Back In The Day: The 10 Best Horror Movies From The 80s

Ahh, the ’80s. What a decade. Mullets were cool, yo-yos were a thing, shoulder pads made even the most beautiful girl look peculiarly repellent, and half the globe strutted their stuff with a ghetto-blaster on their shoulder and a Game Boy in their back pocket. Happy days.

The ’80s were bodacious, and would probably be the first place most folks visit when time travel finally gets invented (come on, Doc!). But it wasn’t solely a decade of dodgy fashion sense, incredible music and the mass market explosion of video games — it was arguably the creative zenith of modern horror movies, too; a perfect storm of enhanced special visual effects, cheap production costs, great box office numbers, and a swelling matinee culture’s ravenous appetite for more, more, more.

So, we’ve decided to do what we did recently for ’90s horror flicks, but instead re-focus on the ’80s. It’s time for WGTC to wrestle the age old question: What were the best horror movies from the ’80s?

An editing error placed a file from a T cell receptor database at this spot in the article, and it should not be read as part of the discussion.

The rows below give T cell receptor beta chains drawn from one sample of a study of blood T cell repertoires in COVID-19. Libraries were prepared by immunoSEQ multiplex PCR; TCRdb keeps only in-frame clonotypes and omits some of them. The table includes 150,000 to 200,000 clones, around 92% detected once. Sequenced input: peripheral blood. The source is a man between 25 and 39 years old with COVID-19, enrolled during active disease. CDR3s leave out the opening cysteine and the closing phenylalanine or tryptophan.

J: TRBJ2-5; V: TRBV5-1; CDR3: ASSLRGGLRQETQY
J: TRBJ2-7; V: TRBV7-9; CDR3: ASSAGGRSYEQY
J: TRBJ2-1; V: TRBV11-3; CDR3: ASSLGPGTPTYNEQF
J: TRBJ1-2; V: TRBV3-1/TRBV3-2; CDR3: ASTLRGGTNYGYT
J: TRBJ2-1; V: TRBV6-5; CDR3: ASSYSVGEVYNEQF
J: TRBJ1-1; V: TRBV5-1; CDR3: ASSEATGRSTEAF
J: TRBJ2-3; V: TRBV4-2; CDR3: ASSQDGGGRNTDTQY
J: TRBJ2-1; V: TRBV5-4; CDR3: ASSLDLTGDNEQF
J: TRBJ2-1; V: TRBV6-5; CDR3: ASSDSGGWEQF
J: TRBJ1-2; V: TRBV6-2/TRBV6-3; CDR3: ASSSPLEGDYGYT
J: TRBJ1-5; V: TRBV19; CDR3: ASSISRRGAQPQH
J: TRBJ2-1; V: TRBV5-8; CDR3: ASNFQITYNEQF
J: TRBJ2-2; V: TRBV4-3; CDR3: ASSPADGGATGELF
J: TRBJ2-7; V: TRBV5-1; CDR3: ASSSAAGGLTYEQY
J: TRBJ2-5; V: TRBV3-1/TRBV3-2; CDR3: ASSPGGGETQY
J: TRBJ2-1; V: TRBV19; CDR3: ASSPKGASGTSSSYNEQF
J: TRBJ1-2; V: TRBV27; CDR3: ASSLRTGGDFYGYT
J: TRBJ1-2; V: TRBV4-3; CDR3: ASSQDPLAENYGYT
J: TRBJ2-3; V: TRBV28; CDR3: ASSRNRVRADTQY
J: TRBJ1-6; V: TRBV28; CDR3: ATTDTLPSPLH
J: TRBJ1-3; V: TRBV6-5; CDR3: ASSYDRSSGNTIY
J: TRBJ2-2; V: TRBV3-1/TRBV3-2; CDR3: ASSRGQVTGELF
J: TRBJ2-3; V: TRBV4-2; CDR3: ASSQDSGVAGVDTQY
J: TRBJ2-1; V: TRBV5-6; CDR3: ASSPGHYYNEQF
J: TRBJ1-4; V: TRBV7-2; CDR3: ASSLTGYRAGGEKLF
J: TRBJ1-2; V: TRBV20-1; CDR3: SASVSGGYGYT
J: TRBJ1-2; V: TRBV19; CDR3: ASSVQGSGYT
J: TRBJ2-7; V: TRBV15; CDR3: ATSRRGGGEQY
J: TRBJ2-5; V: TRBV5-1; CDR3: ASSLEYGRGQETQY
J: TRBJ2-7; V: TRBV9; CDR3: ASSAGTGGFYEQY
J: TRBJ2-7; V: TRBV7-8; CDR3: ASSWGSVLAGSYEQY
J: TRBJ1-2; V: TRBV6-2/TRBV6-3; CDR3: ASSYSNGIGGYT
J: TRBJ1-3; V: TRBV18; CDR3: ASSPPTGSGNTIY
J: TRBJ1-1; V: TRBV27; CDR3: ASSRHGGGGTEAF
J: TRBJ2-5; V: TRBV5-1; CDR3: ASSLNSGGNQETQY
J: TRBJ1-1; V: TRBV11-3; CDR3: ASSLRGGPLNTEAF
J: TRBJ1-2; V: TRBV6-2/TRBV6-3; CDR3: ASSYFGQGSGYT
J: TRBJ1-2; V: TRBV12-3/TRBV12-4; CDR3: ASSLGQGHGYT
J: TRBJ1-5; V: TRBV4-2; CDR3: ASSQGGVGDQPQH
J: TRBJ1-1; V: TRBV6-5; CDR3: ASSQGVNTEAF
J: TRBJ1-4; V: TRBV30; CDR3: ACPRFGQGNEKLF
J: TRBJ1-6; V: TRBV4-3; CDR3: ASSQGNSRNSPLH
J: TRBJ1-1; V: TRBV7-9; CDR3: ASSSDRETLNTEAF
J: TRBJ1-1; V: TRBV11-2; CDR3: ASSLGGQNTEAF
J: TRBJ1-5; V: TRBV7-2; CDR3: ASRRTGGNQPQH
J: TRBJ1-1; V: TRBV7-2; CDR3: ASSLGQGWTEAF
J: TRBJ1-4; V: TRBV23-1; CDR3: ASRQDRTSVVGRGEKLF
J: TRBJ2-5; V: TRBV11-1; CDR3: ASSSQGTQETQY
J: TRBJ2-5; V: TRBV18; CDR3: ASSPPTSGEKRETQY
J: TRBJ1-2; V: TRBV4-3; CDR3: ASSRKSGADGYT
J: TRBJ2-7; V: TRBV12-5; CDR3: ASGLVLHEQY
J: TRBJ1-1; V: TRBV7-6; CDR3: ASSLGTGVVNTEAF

Before we get to the list, we’d like to touch on a few honourable mentions that didn’t quite make the final cut: The Lost Boys and Gremlins are charming, quintessential, more family-orientated horror-comedy entries into the genre; John Carpenter’s Prince of Darkness and George Romero’s Day of the Dead are smart, creepy cult-classic gems, and An American Werewolf In London and The Blob blend body horror with a dash of cheesy black humour to captivatingly great effect. Also, James Cameron’s incredible sci-fi sequel Aliens is an absolute masterpiece, but leans a little too heavily into the action to warrant an entry on this horror-focused list. And finally, Child’s Play kept us up for nights on end, but it sadly doesn’t quite stand as tall with more modern, mature eyes.

So, come join us as we take a trip down memory lane to the excessive and extraordinary heights of the ’80s. Just, like, don’t forget to bring a Rubick’s Cube and your most gnarly, totally radical headband for the ride, yeah…